Gli Angeli Genève Finds Strength and Colour in Bach’s Cantatas


CanadaCanada The 2018 Vancouver International Bach Festival [2]: Gli Angeli Genève (Aleksandra Lewandowska [soprano], Alex Potter [alto], Thomas Hobbs [tenor], Stephan MacLeod [bass/director]) with Instrumental Ensemble, Christ Church Cathedral, Vancouver, 3.8.2018. (GN)

Gli Angeli Genève & Stephan MacLeod (director) © Jan Gates

Bach – ‘Christ lag in Todesbanden’ BWV 4; ‘Gottes Zeit ist die allerbeste Zeit’ (‘Actus Tragicus’) BWV 106; ‘Aus der Tiefen rufe ich, Herr, zu Dir’ BWV 131

Telemann – ‘Du aber, Daniel, gehe hin’

The vocal soloists of Gli Angeli Genève made such strong impression in last year’s Bach Festival, that it was an inspired idea for Early Music Vancouver to invite their troupe of instrumentalists as well for this year’s Bach cantatas. With soprano Aleksandra Lewandowska and alto Alex Potter bringing their captivating radiance, tenor Thomas Hobbs his characteristic flexibility and insight, all coordinated by the imposing tones and attentive direction of celebrated bass Stephan MacLeod, this made for quite a feast when set beside the enticingly-hued output of the ensemble’s 13 instrumentalists. It was unmistakeably strong, rich Bach, the sound typically anchored by the darker fabric of cello and chamber organ continuo, with pungent wind lines often taking precedence over the timbres of the two violins. Adding the beauty and blend of the vocal timbres made for a distinctive fit, witnessed at its finest in the Cantatas BWV 106 and 131 in the second half of the concert, and spectacularly so in the latter work.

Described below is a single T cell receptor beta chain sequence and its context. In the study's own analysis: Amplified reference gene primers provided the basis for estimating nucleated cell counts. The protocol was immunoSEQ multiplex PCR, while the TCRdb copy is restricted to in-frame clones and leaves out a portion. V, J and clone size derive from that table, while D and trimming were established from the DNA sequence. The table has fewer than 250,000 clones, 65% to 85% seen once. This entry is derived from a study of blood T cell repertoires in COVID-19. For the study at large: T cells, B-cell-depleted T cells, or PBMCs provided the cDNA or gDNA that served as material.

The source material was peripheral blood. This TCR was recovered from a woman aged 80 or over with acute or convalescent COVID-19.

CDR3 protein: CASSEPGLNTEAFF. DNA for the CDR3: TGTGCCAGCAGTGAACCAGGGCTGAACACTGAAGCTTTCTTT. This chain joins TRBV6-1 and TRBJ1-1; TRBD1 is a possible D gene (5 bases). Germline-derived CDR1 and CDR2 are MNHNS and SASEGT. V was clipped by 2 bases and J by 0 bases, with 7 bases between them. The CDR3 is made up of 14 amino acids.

The programme combined three cantatas of Bach with a bass cantata of Telemann, all on the theme of the ’release’ of death to an ultimate afterlife. This motif suggests a particularly nice balance of gravity with repose and celestial leanings. Nonetheless, the opening cantata, ‘Christ lag in Todesbanden’, did not get off to a very settled start. After the strongly etched Sinfonia, the praiseful opening chorus (with the four soloists augmented by four ripieno singers) seemed too robust and not well balanced.  Part of this perception may have stemmed from the closeness of the soloists and orchestra to the audience. Lewandowska’s beautifully suspended soprano aria made partial amends, but the rhythmic insistence of the continuo, coupled with the boldness of the wind projection, seemed to largely preclude repose or any softer textures. Thomas Hobbs’ sensitive restraint in the following aria had difficulty projecting over the orchestral fabric. The later singing had a fine athleticism to place with the instrumental strength, and the final chorus displayed enthusiasm and an enviable vocal blend, but I did not find full emotional absorption overall.

Telemann’s ‘Du aber, Daniel, gehe hin’, featuring bass Stephan MacLeod, fared better.  The strong blocks of instrumental colour and incisive rhythms were still present (sometimes fleetingly reminiscent of the brazen style of early Harnoncourt), yet one could never doubt MacLeod’s own vocal fluency and commitment to the piece. Though his singing was often intense, I enjoyed the way he settled into the lyrical and searching ‘Du bist ein ungestumes Meer’ and found the poignancy of ‘Dir ist, hochsel’ger Mann’; Lewandowska separated these arias by singing of the utmost radiant purity and beauty in ‘Brecht, ihr muden Augenlieder’. This type of musical balance hit the mark more clearly, and Telemann’s music had its adventurous moments too with a strong contribution from the recorders.